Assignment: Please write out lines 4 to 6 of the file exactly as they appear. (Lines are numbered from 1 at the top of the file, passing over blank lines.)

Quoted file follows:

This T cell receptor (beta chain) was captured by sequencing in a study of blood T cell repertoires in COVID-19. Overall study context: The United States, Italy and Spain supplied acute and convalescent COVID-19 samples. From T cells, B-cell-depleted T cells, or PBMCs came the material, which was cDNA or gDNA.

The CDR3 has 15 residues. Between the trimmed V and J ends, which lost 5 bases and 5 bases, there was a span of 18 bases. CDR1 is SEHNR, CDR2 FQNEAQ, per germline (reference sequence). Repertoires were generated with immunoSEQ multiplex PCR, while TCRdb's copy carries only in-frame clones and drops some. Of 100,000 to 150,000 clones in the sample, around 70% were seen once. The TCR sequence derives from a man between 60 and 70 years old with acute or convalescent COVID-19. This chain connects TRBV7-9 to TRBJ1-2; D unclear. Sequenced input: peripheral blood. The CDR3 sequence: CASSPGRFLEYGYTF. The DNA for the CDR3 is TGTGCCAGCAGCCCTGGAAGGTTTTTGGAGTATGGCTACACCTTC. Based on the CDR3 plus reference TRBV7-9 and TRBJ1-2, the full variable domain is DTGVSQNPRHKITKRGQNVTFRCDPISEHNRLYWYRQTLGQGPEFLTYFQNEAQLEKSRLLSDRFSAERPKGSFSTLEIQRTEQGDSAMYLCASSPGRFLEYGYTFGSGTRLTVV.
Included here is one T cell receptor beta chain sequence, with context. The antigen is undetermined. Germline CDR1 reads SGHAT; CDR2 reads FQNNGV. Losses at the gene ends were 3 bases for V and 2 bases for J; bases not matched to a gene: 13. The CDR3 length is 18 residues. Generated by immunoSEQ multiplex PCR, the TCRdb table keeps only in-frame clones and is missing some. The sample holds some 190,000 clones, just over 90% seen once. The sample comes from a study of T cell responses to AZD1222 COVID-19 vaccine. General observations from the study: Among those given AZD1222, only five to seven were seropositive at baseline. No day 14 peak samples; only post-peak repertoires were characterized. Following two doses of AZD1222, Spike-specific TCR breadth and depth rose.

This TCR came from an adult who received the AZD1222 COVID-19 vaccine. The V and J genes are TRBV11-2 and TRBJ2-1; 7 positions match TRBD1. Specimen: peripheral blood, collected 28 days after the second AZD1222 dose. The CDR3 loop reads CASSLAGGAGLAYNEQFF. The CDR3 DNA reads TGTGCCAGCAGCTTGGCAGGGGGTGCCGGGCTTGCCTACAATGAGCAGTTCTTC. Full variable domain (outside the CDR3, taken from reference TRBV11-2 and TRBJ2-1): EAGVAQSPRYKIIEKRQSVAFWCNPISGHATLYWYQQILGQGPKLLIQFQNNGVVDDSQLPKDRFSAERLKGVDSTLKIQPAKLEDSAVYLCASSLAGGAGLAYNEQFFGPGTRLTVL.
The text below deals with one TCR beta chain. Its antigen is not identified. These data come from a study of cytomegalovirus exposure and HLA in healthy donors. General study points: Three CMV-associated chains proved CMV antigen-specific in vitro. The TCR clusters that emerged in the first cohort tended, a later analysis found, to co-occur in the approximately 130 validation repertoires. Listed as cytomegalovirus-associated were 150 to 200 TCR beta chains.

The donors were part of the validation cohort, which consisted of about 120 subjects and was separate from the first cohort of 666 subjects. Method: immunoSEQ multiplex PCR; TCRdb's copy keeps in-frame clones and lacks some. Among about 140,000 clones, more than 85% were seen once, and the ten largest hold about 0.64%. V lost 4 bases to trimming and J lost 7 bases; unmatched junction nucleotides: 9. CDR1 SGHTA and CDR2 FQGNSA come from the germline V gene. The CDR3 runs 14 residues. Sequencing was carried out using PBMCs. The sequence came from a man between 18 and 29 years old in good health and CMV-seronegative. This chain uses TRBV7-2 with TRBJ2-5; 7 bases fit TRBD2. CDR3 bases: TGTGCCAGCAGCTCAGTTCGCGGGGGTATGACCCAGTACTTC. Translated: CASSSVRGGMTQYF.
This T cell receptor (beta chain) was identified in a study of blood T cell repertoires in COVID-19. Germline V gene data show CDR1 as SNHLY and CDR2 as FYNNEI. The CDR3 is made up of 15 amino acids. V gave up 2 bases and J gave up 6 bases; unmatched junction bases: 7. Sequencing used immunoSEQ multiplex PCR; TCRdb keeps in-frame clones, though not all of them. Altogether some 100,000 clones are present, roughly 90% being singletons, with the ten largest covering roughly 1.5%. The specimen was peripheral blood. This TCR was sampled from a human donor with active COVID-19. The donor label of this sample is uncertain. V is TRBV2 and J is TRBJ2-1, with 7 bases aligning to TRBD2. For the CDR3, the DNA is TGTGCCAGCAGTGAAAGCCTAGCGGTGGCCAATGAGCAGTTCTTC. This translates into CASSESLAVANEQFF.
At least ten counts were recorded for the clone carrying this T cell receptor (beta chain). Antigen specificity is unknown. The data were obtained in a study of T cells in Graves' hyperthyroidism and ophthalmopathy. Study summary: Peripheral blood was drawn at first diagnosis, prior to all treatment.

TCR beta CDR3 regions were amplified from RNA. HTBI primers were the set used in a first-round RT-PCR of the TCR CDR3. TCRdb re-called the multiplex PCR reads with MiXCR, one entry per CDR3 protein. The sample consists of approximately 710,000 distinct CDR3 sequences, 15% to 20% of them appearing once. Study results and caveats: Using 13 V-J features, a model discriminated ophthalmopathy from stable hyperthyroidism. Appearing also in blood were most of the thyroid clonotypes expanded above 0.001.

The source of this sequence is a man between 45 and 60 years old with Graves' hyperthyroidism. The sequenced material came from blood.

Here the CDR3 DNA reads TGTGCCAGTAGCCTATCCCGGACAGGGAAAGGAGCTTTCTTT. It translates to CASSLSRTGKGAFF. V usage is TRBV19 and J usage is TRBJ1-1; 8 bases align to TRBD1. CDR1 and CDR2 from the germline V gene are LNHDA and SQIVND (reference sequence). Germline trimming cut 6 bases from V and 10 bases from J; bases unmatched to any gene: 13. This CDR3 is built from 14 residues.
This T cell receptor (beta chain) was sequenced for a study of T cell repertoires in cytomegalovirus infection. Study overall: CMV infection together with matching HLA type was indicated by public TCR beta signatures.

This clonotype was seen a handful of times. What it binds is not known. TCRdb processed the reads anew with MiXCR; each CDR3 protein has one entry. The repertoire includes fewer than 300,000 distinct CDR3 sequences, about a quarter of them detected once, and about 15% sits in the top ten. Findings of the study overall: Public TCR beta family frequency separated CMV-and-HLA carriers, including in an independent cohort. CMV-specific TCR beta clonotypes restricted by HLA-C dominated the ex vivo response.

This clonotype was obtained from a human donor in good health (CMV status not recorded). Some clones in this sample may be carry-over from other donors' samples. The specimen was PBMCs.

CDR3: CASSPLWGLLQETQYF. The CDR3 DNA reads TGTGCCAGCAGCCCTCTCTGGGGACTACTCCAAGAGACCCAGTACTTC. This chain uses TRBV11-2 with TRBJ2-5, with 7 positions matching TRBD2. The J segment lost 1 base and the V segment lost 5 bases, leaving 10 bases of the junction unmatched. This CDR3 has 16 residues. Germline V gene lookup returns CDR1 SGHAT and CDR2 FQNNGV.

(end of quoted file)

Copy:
This TCR came from an adult who received the AZD1222 COVID-19 vaccine. The V and J genes are TRBV11-2 and TRBJ2-1; 7 positions match TRBD1. Specimen: peripheral blood, collected 28 days after the second AZD1222 dose. The CDR3 loop reads CASSLAGGAGLAYNEQFF. The CDR3 DNA reads TGTGCCAGCAGCTTGGCAGGGGGTGCCGGGCTTGCCTACAATGAGCAGTTCTTC. Full variable domain (outside the CDR3, taken from reference TRBV11-2 and TRBJ2-1): EAGVAQSPRYKIIEKRQSVAFWCNPISGHATLYWYQQILGQGPKLLIQFQNNGVVDDSQLPKDRFSAERLKGVDSTLKIQPAKLEDSAVYLCASSLAGGAGLAYNEQFFGPGTRLTVL.
The text below deals with one TCR beta chain. Its antigen is not identified. These data come from a study of cytomegalovirus exposure and HLA in healthy donors. General study points: Three CMV-associated chains proved CMV antigen-specific in vitro. The TCR clusters that emerged in the first cohort tended, a later analysis found, to co-occur in the approximately 130 validation repertoires. Listed as cytomegalovirus-associated were 150 to 200 TCR beta chains.

The donors were part of the validation cohort, which consisted of about 120 subjects and was separate from the first cohort of 666 subjects. Method: immunoSEQ multiplex PCR; TCRdb's copy keeps in-frame clones and lacks some. Among about 140,000 clones, more than 85% were seen once, and the ten largest hold about 0.64%. V lost 4 bases to trimming and J lost 7 bases; unmatched junction nucleotides: 9. CDR1 SGHTA and CDR2 FQGNSA come from the germline V gene. The CDR3 runs 14 residues. Sequencing was carried out using PBMCs. The sequence came from a man between 18 and 29 years old in good health and CMV-seronegative. This chain uses TRBV7-2 with TRBJ2-5; 7 bases fit TRBD2. CDR3 bases: TGTGCCAGCAGCTCAGTTCGCGGGGGTATGACCCAGTACTTC. Translated: CASSSVRGGMTQYF.